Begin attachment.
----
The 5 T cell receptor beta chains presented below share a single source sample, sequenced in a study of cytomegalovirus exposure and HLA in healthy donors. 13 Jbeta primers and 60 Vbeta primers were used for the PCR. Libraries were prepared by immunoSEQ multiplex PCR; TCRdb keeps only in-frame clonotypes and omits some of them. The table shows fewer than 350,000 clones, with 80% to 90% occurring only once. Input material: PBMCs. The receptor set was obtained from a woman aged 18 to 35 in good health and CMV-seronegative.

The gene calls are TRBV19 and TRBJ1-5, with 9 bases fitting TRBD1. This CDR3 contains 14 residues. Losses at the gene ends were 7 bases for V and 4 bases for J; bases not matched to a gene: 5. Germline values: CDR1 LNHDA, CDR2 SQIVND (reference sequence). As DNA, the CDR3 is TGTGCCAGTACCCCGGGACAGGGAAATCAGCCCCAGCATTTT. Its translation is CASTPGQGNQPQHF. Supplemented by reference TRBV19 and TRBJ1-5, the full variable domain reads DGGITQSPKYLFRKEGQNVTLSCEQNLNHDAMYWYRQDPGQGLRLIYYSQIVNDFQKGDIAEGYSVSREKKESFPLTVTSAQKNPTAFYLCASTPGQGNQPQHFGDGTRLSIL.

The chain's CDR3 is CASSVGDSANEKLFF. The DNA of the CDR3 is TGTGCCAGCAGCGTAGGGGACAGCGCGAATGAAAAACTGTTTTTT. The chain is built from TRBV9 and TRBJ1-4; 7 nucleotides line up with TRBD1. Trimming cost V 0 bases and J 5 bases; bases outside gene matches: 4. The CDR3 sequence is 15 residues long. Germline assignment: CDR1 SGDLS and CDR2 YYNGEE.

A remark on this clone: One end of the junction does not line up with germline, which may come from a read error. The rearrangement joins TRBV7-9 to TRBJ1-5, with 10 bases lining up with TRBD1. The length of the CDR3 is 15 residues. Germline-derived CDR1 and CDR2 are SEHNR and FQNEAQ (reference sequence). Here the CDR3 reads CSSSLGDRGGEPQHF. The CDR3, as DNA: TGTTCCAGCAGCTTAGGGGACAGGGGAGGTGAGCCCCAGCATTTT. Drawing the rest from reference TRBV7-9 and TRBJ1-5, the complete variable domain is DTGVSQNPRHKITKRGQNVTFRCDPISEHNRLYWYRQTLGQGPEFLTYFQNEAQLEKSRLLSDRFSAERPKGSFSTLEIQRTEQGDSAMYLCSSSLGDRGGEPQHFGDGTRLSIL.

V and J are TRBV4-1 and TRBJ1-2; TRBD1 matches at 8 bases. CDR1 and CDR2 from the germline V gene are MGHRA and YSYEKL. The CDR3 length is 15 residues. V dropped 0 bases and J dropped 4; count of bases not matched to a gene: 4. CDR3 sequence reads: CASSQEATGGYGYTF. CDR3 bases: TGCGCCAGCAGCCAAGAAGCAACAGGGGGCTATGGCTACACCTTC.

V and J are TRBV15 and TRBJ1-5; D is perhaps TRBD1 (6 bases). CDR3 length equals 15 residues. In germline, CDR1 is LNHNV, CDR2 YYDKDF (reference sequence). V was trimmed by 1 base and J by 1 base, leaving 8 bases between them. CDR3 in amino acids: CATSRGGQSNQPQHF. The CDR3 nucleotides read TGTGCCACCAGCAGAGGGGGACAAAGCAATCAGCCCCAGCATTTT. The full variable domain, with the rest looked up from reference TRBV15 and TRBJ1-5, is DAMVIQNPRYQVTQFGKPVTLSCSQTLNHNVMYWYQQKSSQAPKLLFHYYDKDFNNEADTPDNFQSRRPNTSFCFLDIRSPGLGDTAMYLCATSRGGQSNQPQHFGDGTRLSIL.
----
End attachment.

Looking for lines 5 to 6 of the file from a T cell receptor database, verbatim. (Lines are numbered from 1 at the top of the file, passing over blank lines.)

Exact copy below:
V and J are TRBV4-1 and TRBJ1-2; TRBD1 matches at 8 bases. CDR1 and CDR2 from the germline V gene are MGHRA and YSYEKL. The CDR3 length is 15 residues. V dropped 0 bases and J dropped 4; count of bases not matched to a gene: 4. CDR3 sequence reads: CASSQEATGGYGYTF. CDR3 bases: TGCGCCAGCAGCCAAGAAGCAACAGGGGGCTATGGCTACACCTTC.

V and J are TRBV15 and TRBJ1-5; D is perhaps TRBD1 (6 bases). CDR3 length equals 15 residues. In germline, CDR1 is LNHNV, CDR2 YYDKDF (reference sequence). V was trimmed by 1 base and J by 1 base, leaving 8 bases between them. CDR3 in amino acids: CATSRGGQSNQPQHF. The CDR3 nucleotides read TGTGCCACCAGCAGAGGGGGACAAAGCAATCAGCCCCAGCATTTT. The full variable domain, with the rest looked up from reference TRBV15 and TRBJ1-5, is DAMVIQNPRYQVTQFGKPVTLSCSQTLNHNVMYWYQQKSSQAPKLLFHYYDKDFNNEADTPDNFQSRRPNTSFCFLDIRSPGLGDTAMYLCATSRGGQSNQPQHFGDGTRLSIL.